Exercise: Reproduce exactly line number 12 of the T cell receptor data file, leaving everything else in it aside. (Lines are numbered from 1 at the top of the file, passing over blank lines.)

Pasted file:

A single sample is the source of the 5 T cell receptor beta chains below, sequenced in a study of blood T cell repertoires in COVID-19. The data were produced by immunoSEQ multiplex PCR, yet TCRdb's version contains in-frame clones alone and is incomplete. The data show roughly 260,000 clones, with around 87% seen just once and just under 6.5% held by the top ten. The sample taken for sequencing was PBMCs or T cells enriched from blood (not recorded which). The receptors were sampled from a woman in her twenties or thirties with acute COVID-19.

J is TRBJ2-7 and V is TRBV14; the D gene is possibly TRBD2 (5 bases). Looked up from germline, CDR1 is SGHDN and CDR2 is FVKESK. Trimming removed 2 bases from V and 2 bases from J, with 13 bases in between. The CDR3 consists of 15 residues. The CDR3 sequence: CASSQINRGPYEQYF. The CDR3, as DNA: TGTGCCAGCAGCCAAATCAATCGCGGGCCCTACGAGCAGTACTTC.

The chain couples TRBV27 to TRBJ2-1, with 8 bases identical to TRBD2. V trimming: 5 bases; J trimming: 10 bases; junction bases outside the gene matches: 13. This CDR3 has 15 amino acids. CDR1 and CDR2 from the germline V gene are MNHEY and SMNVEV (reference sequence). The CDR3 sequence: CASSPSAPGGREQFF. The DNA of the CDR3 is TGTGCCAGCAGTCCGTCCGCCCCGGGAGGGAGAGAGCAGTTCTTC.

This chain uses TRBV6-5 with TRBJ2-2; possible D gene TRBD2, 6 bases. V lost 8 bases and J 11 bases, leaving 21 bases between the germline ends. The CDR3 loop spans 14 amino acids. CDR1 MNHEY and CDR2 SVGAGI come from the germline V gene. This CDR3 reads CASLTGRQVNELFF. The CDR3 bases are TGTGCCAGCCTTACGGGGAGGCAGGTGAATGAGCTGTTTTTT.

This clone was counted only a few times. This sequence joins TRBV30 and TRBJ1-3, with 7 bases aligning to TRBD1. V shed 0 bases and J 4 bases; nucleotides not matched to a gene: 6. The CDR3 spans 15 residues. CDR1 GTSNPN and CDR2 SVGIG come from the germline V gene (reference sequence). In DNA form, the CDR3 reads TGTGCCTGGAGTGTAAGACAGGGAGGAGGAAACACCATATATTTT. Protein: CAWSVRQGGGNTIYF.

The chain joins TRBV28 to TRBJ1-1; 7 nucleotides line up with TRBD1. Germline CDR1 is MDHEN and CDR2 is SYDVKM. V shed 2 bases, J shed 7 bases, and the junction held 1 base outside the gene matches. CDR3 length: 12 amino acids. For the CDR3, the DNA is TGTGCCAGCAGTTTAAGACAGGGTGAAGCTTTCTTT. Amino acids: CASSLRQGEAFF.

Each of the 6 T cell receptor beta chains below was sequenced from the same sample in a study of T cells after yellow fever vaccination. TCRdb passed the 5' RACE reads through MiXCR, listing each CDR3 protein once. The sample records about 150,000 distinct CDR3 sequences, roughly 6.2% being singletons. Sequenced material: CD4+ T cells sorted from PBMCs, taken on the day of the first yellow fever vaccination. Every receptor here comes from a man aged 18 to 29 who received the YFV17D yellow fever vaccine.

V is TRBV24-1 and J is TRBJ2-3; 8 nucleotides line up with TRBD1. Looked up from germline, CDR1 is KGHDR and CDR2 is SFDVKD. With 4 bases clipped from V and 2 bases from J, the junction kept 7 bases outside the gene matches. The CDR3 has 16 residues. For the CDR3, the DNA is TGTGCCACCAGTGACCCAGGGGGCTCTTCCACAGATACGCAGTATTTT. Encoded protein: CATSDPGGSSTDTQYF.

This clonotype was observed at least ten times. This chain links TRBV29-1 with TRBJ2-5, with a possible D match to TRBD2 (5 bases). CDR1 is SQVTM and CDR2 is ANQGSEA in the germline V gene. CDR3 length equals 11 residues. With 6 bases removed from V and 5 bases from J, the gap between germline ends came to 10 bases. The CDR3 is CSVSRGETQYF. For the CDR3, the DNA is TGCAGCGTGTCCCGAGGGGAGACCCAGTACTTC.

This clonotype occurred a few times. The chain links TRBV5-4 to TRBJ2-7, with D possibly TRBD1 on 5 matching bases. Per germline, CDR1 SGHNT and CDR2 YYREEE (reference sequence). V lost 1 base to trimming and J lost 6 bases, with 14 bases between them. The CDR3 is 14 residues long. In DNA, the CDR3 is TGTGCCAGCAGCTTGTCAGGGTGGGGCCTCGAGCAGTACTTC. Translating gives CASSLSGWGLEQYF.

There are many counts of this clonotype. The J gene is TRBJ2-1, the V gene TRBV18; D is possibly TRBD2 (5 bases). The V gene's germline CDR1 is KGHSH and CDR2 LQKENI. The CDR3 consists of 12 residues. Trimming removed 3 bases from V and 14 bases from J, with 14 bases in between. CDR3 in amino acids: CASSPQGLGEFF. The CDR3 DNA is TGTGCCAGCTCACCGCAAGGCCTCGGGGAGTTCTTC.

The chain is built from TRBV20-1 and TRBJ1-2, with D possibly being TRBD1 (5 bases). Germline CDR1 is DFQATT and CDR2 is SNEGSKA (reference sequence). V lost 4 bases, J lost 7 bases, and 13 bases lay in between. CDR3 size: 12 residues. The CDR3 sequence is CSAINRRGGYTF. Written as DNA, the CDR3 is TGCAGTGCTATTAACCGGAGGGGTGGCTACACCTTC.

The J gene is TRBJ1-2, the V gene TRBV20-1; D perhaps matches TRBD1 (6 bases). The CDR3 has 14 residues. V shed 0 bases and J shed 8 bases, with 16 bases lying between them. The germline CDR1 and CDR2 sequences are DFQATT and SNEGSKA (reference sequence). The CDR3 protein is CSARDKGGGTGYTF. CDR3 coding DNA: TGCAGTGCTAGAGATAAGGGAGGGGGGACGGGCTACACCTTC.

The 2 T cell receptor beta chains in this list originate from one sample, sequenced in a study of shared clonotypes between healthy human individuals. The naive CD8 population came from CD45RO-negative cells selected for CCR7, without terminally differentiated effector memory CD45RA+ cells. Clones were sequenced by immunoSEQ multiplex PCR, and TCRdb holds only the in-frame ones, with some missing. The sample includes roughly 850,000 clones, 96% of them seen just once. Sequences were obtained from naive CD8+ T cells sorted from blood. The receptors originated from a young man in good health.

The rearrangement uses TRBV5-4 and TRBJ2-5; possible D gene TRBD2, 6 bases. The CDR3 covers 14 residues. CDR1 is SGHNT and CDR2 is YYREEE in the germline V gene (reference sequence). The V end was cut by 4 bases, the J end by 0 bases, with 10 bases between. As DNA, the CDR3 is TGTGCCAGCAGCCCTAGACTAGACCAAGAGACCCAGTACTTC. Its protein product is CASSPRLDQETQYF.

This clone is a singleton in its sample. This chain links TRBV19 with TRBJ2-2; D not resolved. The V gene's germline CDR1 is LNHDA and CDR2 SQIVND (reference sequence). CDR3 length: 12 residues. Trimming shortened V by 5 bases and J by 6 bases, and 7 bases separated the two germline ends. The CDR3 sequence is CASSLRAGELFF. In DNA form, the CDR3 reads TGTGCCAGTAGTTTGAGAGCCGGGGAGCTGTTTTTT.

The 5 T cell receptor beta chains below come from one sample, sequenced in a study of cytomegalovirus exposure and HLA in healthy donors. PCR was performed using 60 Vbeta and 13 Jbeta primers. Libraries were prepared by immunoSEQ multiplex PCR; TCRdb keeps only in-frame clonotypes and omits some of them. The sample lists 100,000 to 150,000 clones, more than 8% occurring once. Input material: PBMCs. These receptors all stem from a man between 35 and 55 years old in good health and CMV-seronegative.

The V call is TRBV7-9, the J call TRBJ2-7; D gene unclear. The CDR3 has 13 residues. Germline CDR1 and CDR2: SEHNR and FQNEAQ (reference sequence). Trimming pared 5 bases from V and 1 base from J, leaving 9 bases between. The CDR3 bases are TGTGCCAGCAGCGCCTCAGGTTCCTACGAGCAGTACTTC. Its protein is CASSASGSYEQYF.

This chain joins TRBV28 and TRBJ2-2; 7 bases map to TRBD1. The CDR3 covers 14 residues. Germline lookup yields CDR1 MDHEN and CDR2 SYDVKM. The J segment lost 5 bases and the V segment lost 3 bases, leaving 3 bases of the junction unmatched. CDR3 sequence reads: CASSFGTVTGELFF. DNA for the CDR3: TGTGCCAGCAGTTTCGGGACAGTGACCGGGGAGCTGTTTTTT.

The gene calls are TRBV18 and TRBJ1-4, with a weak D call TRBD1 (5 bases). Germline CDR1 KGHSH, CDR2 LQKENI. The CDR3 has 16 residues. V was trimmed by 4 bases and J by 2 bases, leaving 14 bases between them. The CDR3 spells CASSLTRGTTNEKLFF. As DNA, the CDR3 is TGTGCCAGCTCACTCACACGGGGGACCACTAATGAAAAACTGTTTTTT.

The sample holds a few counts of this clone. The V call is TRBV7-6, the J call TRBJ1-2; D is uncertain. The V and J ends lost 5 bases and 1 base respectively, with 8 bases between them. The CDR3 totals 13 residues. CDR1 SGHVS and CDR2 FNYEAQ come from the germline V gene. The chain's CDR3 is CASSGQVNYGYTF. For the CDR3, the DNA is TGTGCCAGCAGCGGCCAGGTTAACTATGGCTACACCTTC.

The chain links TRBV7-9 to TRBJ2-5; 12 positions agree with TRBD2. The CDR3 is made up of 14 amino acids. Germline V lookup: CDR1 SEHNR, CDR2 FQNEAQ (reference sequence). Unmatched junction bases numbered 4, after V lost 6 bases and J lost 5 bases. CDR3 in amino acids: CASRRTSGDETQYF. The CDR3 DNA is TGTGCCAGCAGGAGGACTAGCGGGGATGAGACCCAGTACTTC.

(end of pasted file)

The chain is built from TRBV20-1 and TRBJ1-2, with D possibly being TRBD1 (5 bases). Germline CDR1 is DFQATT and CDR2 is SNEGSKA (reference sequence). V lost 4 bases, J lost 7 bases, and 13 bases lay in between. CDR3 size: 12 residues. The CDR3 sequence is CSAINRRGGYTF. Written as DNA, the CDR3 is TGCAGTGCTATTAACCGGAGGGGTGGCTACACCTTC.